Four HHT tubular samples were obtained and designated as HHT-77, HHT-81, HHT- 129, and HHT-111. All samples were manufactured by sequentially plasma-spraying the respective layers on an alumina tube, as depicted in Figure 2. Sample HHT-77 is as the manufactured sample, with no HHT experiment being performed on it. Samples HHT-81 and HHT-129 were subjected to the HHT experiment and produced higher energy than input, whereas HHT-129 produced even higher energy than HHT- 81. Sample HHT-111 also produced some excess energy but less than both HHT-129 and HHT-81. The plasma-spray deposition of these samples occurred under reducing conditions. However, it is assumed that some oxidation might have occurred on the exposed surface after deposition, which produced NiO on the surface layer, as seen from the spectral analysis.
All samples were polished at a steep oblique angle for exposing the different constituent layers. As shown in Figure 3, the nickel layer on top of the ceramic layer is exposed by polishing at the nickel-ceramic interface. The T-ray beam was focused on the exposed nickel layer next to the ceramic layer.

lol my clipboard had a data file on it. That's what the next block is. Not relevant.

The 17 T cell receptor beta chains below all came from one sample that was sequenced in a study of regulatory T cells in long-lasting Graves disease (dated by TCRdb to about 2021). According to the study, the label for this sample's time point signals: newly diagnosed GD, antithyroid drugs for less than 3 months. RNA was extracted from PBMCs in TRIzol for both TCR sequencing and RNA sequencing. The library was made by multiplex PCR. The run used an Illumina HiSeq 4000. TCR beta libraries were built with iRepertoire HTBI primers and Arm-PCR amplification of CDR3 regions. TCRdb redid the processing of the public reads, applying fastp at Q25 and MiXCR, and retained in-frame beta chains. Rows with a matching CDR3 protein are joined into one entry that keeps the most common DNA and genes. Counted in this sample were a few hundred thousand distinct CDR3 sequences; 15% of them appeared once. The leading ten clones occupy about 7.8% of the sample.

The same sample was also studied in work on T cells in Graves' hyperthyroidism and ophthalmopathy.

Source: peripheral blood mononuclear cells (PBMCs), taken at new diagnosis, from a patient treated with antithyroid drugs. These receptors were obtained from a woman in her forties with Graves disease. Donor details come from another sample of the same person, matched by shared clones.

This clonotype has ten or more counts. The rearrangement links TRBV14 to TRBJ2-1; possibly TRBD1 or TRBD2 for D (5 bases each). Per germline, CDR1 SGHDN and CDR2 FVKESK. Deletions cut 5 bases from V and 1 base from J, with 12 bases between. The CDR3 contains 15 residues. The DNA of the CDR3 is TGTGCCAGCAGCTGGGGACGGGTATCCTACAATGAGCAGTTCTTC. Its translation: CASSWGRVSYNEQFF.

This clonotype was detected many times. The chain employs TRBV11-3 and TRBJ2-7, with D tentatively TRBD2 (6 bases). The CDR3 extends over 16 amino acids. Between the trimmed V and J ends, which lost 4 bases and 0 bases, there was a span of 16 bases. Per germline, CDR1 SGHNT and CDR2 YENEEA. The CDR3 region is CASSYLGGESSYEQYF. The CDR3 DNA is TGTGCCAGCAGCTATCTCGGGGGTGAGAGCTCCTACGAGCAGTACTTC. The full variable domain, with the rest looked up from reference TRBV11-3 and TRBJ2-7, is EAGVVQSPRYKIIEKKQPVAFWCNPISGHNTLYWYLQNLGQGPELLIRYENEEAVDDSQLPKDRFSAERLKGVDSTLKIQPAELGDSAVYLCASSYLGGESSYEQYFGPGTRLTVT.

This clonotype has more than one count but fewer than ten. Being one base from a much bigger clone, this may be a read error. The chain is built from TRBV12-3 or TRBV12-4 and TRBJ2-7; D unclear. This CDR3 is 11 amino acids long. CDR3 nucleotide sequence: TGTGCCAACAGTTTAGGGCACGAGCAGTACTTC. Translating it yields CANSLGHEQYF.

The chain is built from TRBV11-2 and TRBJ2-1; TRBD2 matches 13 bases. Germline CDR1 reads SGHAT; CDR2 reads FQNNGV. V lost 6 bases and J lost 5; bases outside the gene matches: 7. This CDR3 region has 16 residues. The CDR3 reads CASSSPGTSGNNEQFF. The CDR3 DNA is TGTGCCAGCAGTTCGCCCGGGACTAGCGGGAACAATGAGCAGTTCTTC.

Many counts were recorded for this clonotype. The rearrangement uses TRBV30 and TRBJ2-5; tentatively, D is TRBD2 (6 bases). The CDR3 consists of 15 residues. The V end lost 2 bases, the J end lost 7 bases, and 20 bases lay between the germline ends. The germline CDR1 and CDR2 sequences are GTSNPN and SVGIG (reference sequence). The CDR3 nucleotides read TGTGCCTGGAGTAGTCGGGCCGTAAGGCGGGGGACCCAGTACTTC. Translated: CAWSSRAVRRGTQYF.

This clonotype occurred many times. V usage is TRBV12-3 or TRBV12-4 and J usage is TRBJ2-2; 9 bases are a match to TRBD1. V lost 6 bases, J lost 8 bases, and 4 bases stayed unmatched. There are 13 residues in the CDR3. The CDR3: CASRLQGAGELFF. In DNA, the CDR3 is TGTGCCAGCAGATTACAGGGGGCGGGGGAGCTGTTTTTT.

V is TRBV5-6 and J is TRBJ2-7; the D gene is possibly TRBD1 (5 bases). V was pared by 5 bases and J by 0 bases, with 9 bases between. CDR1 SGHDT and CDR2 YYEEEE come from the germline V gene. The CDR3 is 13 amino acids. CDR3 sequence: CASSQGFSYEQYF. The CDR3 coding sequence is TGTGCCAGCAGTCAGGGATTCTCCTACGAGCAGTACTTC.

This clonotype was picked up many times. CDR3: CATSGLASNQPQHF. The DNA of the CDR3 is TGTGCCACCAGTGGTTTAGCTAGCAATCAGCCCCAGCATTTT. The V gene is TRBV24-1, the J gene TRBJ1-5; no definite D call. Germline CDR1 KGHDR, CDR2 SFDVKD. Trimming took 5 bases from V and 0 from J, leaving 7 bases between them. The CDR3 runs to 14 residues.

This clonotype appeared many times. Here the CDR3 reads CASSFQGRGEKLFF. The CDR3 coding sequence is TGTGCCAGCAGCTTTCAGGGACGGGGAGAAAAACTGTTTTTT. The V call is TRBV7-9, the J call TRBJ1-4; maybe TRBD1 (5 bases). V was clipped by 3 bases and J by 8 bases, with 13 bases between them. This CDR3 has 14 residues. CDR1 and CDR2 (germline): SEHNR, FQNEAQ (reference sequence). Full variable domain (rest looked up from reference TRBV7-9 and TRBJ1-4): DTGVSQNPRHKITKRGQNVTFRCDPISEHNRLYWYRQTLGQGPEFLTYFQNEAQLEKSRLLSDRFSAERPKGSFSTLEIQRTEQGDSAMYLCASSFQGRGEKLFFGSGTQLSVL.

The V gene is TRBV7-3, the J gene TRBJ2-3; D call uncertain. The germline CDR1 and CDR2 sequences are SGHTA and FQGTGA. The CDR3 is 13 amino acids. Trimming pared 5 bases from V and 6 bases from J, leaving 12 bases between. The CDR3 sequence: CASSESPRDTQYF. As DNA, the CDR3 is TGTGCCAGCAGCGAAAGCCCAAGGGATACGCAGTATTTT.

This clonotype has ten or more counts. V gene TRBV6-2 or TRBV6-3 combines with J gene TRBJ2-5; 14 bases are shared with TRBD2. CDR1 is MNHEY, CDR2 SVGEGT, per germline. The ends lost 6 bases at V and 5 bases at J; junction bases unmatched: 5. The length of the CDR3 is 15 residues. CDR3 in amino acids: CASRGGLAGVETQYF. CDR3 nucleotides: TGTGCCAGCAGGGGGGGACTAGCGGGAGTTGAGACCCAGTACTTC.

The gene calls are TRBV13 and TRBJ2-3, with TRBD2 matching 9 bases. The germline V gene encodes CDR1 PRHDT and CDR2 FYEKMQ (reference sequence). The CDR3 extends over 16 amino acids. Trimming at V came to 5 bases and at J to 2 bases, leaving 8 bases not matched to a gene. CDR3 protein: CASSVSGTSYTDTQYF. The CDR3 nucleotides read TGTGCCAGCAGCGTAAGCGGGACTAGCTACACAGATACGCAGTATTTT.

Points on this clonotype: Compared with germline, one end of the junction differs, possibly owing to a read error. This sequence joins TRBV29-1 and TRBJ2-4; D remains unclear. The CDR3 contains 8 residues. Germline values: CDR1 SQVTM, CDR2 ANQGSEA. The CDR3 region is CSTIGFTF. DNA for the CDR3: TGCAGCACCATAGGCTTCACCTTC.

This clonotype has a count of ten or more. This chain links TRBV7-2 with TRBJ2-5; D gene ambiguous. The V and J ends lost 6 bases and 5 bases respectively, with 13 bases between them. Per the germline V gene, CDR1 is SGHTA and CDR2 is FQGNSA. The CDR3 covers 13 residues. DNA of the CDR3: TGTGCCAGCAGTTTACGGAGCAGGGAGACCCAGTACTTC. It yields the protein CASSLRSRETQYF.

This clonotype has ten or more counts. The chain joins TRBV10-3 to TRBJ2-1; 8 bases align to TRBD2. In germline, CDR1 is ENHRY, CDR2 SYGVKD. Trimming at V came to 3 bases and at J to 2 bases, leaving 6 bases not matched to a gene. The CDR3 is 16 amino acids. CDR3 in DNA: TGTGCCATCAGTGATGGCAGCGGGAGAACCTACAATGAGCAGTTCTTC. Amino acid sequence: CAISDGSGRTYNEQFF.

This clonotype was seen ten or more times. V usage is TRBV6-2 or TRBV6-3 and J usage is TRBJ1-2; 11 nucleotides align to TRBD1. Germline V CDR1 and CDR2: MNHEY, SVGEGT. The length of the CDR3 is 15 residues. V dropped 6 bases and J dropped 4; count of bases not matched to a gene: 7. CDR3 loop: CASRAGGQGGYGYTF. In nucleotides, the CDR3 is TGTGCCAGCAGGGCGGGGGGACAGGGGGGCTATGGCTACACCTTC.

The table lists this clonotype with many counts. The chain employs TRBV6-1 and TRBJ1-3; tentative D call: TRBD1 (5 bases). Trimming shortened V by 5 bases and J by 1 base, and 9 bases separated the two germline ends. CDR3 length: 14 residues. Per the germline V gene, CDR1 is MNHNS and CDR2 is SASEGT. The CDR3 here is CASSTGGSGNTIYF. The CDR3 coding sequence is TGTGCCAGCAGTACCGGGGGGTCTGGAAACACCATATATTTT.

All samples were mounted individually on the terahertz nanoscanning spectrometer and three-dimensional imager (TNS3DI from Applied Research & Photonics) with the help of a special fixture (Figure 3). Figure 4a shows the schematic diagram of the TNS3DI experimental setup whereas Figure 4b exhibits the mounted sample and the beam control aperture of the TNS3DI (7). The nanoscanner was manipulated by the front-end software on all three orthogonal axes to pinpoint an area that is rich in nickel but located near the nickel-ceramic interface (4). Once the correct spot was chosen, the built-in kinematic screws were adjusted for maximum reflection, thereby ensuring a vertical incidence of the T-ray beam on the sample surface (Figure 4). The time-domain terahertz spectral signal (the pump-probe interferogram) was acquired by the built-in front-end software for each sample. Details of the time-domain measurement and terahertz pump-probe technique have been described elsewhere (2,3) and are not repeated here. As indicated before, the TNS3DI uses a dendrimer dipole excitation-based continuous wave terahertz source producing >200 mW of stable power (5), and the detected (damped) signal reflected by the sample gave a measured power of ~2 mW. The detected intensity was recorded in terms of the number of T-ray photons.